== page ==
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  • Writer's picturePaul Coulter

As long as the earth endures

Hi! So, I’ve finally decided to start blogging. I’ve no idea how often I’ll post here or how long I’ll keep this up, but I thought today was a great day to begin. Why? Because it’s the first day of Spring and we’ve just had a solar eclipse. These things together got me thinking.

I love the turning of the seasons. Spring, Summer, Autumn and Winter all have their charms – each has a beauty of its own. I’ve been particularly enjoying the coming of Spring this year, though. Somehow the lengthening of the days, the brightening of the skies and the (admittedly stop and start) increase in temperatures has been speaking powerfully to me of the potential for fresh beginnings. Some weeks ago the snowdrops poked their heads above the soil in my front garden, followed at a respectable distance by the miniature narcissi planted beside them. I’m still waiting for the daffodils to open and the trees to bud, but nature tells me that Spring is certainly coming and now our calendars tell us it has arrived! God has built the seasons into the pattern of our world and into the rhythm of our lives. I married a wife who grew up in a tropical country without seasonal changes and I’ve often tried to imagine how different life must be without the waxing and waning of the sun and the apparent death and rebirth of trees. No more ‘Seasonal Affective Disorder’ (SAD) for starters!!! But at the same time, don’t the seasons challenge us to think of the passing of time through our lives?

Our pagan ancestors feared as the days shortened that the sun might never return – winter filled them with dread and equinoxes and solstices were portentous events. They didn’t know that the Creator had made a promise many years before to a family who clambered off a boat that had shielded them through the most cataclysmic event in human history. As Noah stood bespattered by blood and ashes, God ‘smelt’ the fragrance of his offerings and promised (Genesis 8:22):

As long as the earth endures, seedtime and harvest, cold and heat, summer and winter, day and night will never cease.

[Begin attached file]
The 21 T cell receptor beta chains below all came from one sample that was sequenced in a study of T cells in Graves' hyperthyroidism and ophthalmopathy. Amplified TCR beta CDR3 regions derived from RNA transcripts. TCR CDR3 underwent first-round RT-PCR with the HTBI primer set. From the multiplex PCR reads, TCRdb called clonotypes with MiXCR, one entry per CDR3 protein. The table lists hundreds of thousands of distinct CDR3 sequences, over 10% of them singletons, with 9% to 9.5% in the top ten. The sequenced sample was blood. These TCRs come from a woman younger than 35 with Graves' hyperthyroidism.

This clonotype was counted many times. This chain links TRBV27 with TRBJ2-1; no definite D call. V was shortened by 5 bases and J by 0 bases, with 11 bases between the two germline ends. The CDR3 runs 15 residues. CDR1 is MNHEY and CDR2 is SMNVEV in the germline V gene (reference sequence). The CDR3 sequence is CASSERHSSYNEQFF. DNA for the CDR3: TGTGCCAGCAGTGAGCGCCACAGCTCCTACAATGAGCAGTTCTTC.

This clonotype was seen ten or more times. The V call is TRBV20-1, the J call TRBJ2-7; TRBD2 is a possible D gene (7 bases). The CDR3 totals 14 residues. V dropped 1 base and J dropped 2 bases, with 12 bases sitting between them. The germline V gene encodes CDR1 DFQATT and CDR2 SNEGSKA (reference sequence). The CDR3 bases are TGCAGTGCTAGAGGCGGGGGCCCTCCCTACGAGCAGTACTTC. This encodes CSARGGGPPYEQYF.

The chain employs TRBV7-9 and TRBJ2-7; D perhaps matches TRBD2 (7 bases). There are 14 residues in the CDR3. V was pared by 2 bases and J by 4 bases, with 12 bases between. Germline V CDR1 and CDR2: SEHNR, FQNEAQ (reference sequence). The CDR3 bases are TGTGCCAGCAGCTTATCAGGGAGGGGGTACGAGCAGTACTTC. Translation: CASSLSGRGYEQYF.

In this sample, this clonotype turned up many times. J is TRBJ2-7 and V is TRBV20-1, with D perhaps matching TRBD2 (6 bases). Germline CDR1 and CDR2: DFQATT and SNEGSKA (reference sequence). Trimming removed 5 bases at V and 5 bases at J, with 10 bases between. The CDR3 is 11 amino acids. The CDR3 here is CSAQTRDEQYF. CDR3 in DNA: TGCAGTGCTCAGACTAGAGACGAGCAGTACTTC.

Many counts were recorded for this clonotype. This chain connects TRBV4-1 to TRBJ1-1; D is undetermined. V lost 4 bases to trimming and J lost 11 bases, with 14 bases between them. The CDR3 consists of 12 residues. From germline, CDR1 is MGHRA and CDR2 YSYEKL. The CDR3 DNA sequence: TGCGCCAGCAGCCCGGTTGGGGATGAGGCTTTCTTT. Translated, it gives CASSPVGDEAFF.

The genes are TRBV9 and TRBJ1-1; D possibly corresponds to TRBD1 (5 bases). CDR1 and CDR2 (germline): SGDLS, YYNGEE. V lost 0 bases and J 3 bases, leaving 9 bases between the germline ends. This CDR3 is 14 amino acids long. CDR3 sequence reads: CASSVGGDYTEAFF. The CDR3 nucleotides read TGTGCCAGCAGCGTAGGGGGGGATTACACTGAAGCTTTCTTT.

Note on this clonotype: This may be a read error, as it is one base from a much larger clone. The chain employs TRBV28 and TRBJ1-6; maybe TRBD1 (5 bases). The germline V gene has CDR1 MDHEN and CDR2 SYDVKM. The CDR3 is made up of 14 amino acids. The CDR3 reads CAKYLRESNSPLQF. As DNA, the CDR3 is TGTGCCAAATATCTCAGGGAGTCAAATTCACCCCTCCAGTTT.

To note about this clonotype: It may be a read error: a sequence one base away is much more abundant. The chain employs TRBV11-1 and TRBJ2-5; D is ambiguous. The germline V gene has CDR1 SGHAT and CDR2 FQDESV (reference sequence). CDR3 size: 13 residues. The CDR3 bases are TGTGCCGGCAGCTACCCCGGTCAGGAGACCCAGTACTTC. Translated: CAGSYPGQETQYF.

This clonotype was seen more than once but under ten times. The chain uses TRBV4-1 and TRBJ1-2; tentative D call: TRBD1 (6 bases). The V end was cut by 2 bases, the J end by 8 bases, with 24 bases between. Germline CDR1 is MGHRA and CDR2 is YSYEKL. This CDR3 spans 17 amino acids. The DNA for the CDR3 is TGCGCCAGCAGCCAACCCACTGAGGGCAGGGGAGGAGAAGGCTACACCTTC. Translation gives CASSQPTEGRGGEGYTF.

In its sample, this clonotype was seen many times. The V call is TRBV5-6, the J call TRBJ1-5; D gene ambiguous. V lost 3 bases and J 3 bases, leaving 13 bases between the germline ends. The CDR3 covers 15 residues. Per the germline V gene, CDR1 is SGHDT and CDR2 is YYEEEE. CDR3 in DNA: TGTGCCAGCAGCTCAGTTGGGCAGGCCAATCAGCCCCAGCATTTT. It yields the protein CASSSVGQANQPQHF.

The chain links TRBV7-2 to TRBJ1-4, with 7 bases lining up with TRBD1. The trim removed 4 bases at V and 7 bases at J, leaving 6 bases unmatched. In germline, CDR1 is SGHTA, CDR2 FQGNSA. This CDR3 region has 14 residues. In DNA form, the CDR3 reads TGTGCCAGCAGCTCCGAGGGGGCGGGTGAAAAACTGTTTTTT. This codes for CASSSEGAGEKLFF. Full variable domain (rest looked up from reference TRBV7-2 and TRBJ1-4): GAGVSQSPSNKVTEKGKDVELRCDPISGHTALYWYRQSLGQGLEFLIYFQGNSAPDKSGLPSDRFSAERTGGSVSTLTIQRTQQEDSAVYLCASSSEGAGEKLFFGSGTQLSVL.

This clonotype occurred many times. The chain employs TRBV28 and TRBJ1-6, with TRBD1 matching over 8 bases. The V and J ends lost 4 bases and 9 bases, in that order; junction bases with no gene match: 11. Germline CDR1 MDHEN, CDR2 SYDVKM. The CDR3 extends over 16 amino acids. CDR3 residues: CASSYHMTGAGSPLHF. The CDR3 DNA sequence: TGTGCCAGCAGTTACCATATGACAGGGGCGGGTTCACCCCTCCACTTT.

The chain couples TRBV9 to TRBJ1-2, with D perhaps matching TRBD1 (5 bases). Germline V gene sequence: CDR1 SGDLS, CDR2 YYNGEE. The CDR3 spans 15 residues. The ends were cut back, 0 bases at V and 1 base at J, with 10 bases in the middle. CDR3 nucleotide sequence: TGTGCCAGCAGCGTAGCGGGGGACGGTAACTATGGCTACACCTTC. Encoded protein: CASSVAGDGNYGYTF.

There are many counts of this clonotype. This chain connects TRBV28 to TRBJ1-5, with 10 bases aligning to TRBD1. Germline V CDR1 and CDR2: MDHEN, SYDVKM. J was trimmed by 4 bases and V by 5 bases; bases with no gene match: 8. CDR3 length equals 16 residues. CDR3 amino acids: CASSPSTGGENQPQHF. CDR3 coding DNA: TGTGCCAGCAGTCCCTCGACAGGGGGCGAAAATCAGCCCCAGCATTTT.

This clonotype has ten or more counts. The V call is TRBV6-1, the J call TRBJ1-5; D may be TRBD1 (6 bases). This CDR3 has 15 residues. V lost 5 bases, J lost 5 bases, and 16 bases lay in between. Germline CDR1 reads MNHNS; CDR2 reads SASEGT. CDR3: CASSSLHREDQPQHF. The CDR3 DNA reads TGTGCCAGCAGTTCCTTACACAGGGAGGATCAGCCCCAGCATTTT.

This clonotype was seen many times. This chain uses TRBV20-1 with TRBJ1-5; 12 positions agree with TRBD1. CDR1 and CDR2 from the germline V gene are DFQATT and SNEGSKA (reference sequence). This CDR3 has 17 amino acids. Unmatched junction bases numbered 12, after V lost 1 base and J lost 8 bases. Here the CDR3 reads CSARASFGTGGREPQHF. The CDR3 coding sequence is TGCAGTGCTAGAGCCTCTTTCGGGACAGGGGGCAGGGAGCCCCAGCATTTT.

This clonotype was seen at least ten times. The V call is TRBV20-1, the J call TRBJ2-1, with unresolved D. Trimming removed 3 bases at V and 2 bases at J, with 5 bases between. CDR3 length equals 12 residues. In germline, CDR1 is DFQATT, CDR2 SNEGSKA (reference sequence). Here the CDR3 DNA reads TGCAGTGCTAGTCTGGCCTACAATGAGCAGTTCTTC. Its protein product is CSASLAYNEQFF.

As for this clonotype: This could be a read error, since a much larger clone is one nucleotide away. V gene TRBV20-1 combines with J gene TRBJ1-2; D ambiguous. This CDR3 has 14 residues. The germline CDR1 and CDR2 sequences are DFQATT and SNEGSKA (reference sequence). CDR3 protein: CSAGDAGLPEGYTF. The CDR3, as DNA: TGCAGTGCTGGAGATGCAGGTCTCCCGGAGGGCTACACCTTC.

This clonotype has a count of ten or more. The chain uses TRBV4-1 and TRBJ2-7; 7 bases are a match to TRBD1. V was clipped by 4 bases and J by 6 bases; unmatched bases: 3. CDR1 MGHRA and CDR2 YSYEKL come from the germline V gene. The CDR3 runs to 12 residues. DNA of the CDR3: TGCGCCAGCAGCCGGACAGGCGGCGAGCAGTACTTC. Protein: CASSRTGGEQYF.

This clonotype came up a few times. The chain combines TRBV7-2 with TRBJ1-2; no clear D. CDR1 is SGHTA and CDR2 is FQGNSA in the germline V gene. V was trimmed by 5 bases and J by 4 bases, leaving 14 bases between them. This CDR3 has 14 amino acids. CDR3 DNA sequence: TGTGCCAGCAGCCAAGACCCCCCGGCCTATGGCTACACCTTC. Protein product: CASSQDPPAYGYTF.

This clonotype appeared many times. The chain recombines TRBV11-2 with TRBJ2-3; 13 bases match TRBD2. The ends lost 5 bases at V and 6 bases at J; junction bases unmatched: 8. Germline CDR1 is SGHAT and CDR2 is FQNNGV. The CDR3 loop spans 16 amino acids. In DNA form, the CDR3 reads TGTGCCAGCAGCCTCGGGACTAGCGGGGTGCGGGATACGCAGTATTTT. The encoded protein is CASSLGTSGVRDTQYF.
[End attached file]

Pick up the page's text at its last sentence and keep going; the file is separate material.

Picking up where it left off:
There will be a day when the earth will pass away, but it will not come until God has decreed it, and is not this day (at least not so far)! The seasons are a sign of God’s faithfulness and sovereignty. God is in control – history is in God’s hands! So, then, what of the eclipse? What struck me about it was the sheer power of the sun. Although where I am here in the north of Ireland the eclipse was supposed to be 93 or 95% total, we weren’t plunged into pitch darkness. Yes, the sky darkened a little, but even a few per cent of the sun was more than enough to light the way. Eclipses also used to be read as portents by the ancients and even my modernistic mind found the experience somehow ominous, or perhaps awe-inspiring. Such reminders of my smallness and how little I comprehend of the workings of the universe are welcome – like a shake in my drowsiness. As I walked my children to school, I was waiting for the eclipse but observing the ingenuity of mankind in the buildings we passed and the cars that passed us. We may be tiny – puny in the face of the sun’s power (my son even asked what makes the sun so hot and I struggled to explain nuclear reactions to him!) – but we are still wonderful in our creativity and ability to bring order to the world. Even the fact that the news was able to tell me when the eclipse would be there and how long it would last is evidence of the astounding potential of science. The facts that we live in an orderly world and that our minds have the ability to figure out its workings are powerful pointers towards the fact that our universe is not the product of random chance, but an intricately designed wonder. How much more is that true of our minds! The experience of a few minutes of relative darkness this morning drew my mind to an account of a period of a few hours of darkness, recounted in the Gospels that tell of Jesus’ death. As he hung on the cross the sun was darkened for three hours. No eclipse this – the maximum duration of eclipses is a few minutes and they can’t happen during a full moon (Jesus died at Passover, which is always a full moon). This supernatural darkness was a sign – one which the Old Testament prophet Amos (5:18-20) associated with God’s wrath and judgement . At that point in human history God’s Son was under God’s judgement, not for his own wrongdoings, but for ours. He willingly bore our sins, taking our punishment so that we could be forgiven, dying our death so that we could live. This was the real turning point of history. Our world is glorious, but it is not perfect. Our minds are awesome, but they are also flawed. Only through the darkness of the cross could the world be restored. In the cross we see the power of God, compared to which power of the sun, indeed the collected power of all the millions of stars in our universe, pales into insignificance. Power not only to create and sustain the universe and all life within it, but also to forgive sins and restore lives that are broken. Easter is just around the corner. Spring is here. The sun was eclipsed this morning, but only for a moment. At the cross God’s Son (forgive the pun) was eclipsed, but only for a moment. His work was done – He was victorious. Now He is risen, with healing in His wings (Malachi 4:2). There is hope because Jesus died and rose again. I pray that you will join me on this journey of faith in the living Son of God. I hope any posts I make in future on this blog will challenge and encourage you. May you know God’s blessing today!

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